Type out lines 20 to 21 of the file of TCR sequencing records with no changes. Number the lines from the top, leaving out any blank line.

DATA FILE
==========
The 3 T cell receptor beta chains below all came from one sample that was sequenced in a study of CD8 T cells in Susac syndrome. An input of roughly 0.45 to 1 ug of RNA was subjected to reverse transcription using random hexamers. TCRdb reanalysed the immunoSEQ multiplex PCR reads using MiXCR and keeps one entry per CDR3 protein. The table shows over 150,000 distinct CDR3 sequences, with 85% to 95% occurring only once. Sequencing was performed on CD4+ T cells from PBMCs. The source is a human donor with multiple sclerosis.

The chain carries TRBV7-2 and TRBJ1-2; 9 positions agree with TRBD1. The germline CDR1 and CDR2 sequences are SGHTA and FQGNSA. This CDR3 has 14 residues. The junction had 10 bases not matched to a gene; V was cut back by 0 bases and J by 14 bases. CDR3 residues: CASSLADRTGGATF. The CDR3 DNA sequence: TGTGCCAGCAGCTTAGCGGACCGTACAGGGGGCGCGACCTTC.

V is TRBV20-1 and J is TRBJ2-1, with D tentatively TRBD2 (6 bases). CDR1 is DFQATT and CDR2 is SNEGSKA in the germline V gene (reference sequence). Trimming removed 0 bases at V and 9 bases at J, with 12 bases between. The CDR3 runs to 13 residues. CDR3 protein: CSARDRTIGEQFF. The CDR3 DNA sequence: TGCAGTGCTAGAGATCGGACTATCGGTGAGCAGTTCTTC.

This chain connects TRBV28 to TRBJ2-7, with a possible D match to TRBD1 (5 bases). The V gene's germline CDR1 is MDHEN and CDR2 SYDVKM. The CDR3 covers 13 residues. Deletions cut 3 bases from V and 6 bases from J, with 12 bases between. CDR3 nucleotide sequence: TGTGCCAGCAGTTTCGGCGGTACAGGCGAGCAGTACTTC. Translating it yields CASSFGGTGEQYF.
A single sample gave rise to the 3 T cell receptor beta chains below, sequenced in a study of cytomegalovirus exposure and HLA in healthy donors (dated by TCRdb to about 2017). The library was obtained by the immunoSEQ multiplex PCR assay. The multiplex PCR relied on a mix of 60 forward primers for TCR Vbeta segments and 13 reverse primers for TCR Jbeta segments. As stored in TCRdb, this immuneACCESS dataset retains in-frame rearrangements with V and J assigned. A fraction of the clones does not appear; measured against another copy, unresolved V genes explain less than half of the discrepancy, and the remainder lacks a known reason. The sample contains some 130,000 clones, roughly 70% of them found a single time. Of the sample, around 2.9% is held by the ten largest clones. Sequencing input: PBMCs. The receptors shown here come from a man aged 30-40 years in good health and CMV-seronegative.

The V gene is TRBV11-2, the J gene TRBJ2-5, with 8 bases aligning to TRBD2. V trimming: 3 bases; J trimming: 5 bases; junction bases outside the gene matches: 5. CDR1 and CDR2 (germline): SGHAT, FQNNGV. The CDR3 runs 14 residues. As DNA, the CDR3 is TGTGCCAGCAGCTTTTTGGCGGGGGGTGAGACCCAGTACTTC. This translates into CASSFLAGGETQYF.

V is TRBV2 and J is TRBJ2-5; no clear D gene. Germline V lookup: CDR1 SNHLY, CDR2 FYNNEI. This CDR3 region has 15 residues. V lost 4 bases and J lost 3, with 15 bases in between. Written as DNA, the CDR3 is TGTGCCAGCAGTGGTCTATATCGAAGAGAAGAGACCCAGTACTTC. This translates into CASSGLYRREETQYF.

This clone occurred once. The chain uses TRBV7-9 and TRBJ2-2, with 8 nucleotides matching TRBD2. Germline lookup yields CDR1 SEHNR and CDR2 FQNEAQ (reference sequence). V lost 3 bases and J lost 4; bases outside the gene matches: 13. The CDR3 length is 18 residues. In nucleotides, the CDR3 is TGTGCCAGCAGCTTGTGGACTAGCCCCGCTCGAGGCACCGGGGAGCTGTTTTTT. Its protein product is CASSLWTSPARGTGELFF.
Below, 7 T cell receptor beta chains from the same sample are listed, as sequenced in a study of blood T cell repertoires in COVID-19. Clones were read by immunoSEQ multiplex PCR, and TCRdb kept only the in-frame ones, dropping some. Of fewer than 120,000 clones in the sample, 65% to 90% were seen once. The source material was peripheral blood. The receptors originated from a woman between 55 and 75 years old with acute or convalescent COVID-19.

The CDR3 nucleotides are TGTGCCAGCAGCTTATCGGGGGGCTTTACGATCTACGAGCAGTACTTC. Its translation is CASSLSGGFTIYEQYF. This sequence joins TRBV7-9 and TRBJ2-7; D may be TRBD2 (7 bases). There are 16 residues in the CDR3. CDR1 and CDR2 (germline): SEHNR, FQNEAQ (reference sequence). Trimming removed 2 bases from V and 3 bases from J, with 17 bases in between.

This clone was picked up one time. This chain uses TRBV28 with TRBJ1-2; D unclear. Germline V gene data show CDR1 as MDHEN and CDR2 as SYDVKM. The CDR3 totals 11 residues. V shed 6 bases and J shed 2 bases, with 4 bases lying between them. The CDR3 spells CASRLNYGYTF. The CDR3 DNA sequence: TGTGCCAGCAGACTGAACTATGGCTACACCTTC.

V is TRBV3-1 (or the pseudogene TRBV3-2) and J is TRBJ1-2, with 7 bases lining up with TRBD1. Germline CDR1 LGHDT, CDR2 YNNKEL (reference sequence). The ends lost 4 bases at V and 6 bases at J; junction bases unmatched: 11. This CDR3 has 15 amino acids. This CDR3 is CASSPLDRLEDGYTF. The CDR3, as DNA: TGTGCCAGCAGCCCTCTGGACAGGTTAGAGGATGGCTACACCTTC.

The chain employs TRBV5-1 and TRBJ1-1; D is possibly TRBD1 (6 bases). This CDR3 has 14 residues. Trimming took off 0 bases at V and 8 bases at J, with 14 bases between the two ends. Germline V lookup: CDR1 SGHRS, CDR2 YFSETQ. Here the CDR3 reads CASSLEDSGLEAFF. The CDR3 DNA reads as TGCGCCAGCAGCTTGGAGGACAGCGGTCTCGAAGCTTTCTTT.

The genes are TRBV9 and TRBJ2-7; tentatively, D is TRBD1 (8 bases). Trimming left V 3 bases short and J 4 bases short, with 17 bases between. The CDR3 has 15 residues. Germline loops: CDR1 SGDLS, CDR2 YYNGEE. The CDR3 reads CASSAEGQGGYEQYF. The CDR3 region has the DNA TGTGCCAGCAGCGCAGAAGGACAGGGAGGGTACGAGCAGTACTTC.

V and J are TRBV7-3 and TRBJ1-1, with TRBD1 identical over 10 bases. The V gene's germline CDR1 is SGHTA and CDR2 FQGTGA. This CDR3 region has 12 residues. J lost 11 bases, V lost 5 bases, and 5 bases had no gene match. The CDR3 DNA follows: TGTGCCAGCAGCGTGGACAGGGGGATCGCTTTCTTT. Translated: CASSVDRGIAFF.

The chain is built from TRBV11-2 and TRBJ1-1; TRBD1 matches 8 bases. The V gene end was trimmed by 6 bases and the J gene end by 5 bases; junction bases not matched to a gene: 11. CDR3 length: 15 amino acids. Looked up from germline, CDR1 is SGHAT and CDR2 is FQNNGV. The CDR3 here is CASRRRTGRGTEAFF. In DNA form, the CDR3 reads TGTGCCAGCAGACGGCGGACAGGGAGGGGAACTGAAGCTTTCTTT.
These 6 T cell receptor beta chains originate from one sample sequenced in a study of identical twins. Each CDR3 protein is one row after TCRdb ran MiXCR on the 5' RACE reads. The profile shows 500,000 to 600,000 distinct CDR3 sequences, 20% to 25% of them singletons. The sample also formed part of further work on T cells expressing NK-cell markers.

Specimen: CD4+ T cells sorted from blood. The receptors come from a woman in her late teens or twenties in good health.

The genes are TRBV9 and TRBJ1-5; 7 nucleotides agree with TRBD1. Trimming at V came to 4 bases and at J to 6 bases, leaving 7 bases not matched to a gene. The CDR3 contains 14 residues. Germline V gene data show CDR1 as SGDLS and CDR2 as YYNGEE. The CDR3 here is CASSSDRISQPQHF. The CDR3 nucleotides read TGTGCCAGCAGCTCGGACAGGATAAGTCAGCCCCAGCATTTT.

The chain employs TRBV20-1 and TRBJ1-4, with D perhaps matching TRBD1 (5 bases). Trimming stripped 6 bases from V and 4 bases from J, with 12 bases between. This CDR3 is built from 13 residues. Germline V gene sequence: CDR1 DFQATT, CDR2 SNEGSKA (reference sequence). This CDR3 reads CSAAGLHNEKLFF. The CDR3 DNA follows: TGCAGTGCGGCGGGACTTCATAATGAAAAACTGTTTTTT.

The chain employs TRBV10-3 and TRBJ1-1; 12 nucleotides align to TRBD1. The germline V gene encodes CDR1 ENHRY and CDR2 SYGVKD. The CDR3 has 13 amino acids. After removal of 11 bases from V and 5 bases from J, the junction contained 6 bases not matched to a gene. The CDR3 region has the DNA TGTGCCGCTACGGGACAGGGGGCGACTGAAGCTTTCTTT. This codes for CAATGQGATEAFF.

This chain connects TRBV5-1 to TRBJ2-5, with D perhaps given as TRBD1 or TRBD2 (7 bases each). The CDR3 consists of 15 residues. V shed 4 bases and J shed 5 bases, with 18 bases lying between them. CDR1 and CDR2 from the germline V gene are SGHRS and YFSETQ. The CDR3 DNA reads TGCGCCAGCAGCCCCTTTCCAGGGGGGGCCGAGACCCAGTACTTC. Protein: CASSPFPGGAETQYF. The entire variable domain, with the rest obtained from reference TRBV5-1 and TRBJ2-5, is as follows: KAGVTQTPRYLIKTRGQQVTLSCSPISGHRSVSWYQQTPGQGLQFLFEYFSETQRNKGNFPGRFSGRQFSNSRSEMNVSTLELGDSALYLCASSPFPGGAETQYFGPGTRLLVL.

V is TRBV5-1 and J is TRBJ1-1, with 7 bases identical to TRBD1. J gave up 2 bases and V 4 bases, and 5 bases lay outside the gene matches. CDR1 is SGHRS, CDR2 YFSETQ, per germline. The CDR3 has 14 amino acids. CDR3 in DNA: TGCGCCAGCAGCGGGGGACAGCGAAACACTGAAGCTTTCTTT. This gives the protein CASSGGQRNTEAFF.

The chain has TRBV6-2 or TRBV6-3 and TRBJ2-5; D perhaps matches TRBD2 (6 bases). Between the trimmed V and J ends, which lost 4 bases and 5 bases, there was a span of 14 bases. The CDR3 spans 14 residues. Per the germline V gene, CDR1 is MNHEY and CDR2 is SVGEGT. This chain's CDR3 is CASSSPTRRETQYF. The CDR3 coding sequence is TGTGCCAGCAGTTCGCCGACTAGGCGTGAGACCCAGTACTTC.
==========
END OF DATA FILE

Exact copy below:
The chain employs TRBV20-1 and TRBJ1-4, with D perhaps matching TRBD1 (5 bases). Trimming stripped 6 bases from V and 4 bases from J, with 12 bases between. This CDR3 is built from 13 residues. Germline V gene sequence: CDR1 DFQATT, CDR2 SNEGSKA (reference sequence). This CDR3 reads CSAAGLHNEKLFF. The CDR3 DNA follows: TGCAGTGCGGCGGGACTTCATAATGAAAAACTGTTTTTT.

The chain employs TRBV10-3 and TRBJ1-1; 12 nucleotides align to TRBD1. The germline V gene encodes CDR1 ENHRY and CDR2 SYGVKD. The CDR3 has 13 amino acids. After removal of 11 bases from V and 5 bases from J, the junction contained 6 bases not matched to a gene. The CDR3 region has the DNA TGTGCCGCTACGGGACAGGGGGCGACTGAAGCTTTCTTT. This codes for CAATGQGATEAFF.